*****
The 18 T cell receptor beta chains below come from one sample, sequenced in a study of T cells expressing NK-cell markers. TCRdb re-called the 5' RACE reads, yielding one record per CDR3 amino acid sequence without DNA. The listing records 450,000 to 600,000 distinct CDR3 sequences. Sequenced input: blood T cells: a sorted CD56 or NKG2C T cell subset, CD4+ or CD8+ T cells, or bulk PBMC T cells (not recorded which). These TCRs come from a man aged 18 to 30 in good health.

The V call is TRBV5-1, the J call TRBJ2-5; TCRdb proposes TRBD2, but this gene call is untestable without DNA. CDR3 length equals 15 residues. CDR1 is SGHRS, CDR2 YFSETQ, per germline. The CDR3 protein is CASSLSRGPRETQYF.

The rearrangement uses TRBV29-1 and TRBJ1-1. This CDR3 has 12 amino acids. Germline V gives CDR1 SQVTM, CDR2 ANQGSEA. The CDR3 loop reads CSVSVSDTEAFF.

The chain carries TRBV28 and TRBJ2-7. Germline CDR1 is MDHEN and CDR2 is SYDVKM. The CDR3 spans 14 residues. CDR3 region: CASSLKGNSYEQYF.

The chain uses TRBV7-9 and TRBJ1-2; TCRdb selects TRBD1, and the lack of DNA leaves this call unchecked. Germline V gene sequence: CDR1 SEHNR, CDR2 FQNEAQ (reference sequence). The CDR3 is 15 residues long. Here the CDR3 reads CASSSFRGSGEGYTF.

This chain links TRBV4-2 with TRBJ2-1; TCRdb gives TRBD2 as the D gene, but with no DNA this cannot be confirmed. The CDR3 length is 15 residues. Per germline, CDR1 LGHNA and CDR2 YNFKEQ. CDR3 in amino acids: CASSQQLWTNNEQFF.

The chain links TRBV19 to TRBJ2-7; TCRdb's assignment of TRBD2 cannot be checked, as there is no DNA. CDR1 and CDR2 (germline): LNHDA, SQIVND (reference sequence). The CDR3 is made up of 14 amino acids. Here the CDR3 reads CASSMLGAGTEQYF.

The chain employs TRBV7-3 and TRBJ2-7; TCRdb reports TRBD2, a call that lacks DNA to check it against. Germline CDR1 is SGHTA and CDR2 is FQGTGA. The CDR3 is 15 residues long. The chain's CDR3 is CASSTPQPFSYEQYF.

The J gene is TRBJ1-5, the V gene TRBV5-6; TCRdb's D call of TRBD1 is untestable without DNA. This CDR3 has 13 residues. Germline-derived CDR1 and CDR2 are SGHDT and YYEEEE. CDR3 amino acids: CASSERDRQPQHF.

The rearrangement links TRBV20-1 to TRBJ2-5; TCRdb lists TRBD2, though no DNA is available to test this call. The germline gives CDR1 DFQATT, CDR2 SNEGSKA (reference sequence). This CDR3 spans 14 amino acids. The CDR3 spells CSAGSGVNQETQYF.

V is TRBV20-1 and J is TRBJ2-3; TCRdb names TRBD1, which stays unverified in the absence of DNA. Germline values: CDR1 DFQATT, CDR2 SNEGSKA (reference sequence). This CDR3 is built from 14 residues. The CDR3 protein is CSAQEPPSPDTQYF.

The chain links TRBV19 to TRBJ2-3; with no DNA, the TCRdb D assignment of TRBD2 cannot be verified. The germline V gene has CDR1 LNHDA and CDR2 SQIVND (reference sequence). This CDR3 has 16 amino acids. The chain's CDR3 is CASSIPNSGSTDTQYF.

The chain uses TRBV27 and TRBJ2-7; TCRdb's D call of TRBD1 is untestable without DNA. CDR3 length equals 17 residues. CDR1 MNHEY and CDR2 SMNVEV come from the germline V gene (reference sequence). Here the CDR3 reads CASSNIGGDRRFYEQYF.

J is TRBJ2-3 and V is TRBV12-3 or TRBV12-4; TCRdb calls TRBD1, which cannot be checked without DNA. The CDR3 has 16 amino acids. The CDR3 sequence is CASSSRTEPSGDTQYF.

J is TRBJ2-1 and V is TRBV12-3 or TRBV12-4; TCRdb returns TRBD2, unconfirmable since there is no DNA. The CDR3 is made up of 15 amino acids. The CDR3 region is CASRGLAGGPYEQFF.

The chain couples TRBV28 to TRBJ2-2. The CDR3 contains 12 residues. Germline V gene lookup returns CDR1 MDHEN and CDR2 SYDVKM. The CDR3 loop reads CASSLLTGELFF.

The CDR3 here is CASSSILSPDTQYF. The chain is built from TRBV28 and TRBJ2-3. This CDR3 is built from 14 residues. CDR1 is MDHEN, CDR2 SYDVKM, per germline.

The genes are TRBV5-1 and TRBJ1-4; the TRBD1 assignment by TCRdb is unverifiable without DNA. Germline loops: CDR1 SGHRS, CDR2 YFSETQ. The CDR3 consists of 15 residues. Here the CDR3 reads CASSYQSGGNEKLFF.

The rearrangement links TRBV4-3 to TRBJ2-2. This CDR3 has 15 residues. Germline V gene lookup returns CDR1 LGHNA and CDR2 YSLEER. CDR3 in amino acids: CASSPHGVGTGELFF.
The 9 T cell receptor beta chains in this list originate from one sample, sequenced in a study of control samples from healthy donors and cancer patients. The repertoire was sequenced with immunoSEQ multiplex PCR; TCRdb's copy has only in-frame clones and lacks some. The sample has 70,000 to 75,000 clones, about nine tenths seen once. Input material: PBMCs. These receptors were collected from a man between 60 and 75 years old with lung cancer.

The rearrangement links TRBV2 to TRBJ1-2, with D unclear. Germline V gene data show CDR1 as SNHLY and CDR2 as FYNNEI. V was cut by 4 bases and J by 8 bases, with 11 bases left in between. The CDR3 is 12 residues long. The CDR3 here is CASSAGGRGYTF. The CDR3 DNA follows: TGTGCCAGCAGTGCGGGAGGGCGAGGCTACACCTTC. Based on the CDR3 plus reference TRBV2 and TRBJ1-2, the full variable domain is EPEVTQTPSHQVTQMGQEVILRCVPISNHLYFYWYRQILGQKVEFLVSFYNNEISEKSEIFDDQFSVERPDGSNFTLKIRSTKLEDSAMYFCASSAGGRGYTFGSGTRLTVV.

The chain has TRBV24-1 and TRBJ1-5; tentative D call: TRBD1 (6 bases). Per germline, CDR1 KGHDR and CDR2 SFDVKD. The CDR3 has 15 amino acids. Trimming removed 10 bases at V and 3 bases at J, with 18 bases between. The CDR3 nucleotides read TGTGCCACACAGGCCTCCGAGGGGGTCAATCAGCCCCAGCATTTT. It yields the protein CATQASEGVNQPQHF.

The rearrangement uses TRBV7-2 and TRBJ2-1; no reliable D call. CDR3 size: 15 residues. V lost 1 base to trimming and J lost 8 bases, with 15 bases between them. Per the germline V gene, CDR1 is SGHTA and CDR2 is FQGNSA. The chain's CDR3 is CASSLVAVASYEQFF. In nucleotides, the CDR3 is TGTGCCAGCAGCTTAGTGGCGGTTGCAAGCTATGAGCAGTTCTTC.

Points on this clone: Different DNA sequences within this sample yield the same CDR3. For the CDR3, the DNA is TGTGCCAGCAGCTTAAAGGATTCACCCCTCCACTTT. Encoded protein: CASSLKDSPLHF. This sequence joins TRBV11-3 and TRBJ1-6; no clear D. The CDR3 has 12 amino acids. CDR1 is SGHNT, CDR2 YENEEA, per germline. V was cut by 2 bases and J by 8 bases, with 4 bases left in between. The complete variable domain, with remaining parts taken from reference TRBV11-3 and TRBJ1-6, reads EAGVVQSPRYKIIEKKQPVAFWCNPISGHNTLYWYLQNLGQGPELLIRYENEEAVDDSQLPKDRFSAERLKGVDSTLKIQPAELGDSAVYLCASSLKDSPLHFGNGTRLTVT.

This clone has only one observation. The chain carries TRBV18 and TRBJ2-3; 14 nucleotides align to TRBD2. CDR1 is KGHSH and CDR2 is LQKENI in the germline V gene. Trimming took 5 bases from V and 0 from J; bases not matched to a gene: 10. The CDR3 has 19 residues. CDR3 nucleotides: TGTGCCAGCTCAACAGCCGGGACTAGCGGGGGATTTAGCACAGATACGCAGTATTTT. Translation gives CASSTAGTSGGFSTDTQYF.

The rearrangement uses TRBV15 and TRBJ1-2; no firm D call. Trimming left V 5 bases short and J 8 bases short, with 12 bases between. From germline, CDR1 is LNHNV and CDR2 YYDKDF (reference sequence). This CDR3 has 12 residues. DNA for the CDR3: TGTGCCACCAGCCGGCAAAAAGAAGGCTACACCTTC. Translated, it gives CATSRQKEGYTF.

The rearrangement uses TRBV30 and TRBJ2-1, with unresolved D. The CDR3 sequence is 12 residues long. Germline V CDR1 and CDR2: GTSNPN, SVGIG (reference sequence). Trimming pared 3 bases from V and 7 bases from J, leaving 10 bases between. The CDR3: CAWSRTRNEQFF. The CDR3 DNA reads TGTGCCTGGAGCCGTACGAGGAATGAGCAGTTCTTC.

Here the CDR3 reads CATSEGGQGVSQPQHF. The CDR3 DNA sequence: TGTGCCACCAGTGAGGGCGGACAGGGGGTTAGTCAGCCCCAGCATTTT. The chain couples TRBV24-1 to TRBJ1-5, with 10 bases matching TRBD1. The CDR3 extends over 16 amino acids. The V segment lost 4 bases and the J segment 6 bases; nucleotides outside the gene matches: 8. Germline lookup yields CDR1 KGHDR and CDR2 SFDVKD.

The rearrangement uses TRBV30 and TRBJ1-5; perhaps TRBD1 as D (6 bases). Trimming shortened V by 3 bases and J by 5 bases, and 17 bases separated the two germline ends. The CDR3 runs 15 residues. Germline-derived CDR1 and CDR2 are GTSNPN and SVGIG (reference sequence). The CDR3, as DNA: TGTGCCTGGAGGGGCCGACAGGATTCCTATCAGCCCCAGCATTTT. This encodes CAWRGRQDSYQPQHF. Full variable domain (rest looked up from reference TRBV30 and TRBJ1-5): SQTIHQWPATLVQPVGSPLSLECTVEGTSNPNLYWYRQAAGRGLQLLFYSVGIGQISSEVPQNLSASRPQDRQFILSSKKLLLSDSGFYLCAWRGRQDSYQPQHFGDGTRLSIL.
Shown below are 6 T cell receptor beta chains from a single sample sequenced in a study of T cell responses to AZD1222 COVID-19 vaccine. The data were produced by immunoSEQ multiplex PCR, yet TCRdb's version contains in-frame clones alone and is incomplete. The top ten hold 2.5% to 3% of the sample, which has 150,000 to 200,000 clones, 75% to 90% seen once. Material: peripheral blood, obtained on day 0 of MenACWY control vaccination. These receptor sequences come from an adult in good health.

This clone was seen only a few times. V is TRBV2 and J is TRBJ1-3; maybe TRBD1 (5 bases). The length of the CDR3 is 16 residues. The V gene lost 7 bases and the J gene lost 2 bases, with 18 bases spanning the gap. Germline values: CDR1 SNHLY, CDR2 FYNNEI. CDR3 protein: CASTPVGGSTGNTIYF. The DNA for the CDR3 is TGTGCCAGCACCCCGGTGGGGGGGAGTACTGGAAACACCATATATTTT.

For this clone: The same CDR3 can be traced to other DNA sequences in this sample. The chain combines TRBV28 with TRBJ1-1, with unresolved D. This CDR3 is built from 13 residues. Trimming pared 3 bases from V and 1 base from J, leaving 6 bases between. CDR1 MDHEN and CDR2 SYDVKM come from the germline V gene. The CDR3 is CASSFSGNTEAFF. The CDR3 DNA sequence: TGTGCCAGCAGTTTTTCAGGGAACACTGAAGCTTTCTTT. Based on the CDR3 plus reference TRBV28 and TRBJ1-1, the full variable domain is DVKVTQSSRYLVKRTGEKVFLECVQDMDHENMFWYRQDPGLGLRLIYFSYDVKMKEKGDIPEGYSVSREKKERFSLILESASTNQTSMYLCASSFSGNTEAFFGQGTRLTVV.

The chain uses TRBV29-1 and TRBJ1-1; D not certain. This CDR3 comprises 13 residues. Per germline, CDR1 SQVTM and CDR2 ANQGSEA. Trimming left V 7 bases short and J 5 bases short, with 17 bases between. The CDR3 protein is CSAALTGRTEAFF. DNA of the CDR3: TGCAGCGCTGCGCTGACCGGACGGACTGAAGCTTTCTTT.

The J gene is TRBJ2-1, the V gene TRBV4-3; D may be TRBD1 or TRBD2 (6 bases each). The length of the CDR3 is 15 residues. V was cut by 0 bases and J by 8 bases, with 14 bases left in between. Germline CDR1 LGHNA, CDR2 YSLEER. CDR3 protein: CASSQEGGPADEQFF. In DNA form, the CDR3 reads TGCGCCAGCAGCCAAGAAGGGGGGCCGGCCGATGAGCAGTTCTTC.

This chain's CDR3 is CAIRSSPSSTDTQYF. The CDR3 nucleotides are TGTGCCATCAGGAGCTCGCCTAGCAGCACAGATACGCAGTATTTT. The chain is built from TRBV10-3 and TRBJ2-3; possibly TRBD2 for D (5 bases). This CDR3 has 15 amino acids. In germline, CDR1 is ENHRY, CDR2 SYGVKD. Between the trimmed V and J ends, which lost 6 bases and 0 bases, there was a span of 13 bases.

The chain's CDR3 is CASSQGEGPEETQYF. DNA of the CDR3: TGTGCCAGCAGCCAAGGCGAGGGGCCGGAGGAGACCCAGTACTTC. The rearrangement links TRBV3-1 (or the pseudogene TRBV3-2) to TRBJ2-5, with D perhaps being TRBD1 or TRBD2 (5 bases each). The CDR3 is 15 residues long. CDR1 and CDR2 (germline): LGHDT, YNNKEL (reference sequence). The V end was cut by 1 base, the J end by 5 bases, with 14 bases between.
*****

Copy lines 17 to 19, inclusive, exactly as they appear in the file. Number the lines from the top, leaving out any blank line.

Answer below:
The CDR3 here is CASSSILSPDTQYF. The chain is built from TRBV28 and TRBJ2-3. This CDR3 is built from 14 residues. CDR1 is MDHEN, CDR2 SYDVKM, per germline.

The genes are TRBV5-1 and TRBJ1-4; the TRBD1 assignment by TCRdb is unverifiable without DNA. Germline loops: CDR1 SGHRS, CDR2 YFSETQ. The CDR3 consists of 15 residues. Here the CDR3 reads CASSYQSGGNEKLFF.

The rearrangement links TRBV4-3 to TRBJ2-2. This CDR3 has 15 residues. Germline V gene lookup returns CDR1 LGHNA and CDR2 YSLEER. CDR3 in amino acids: CASSPHGVGTGELFF.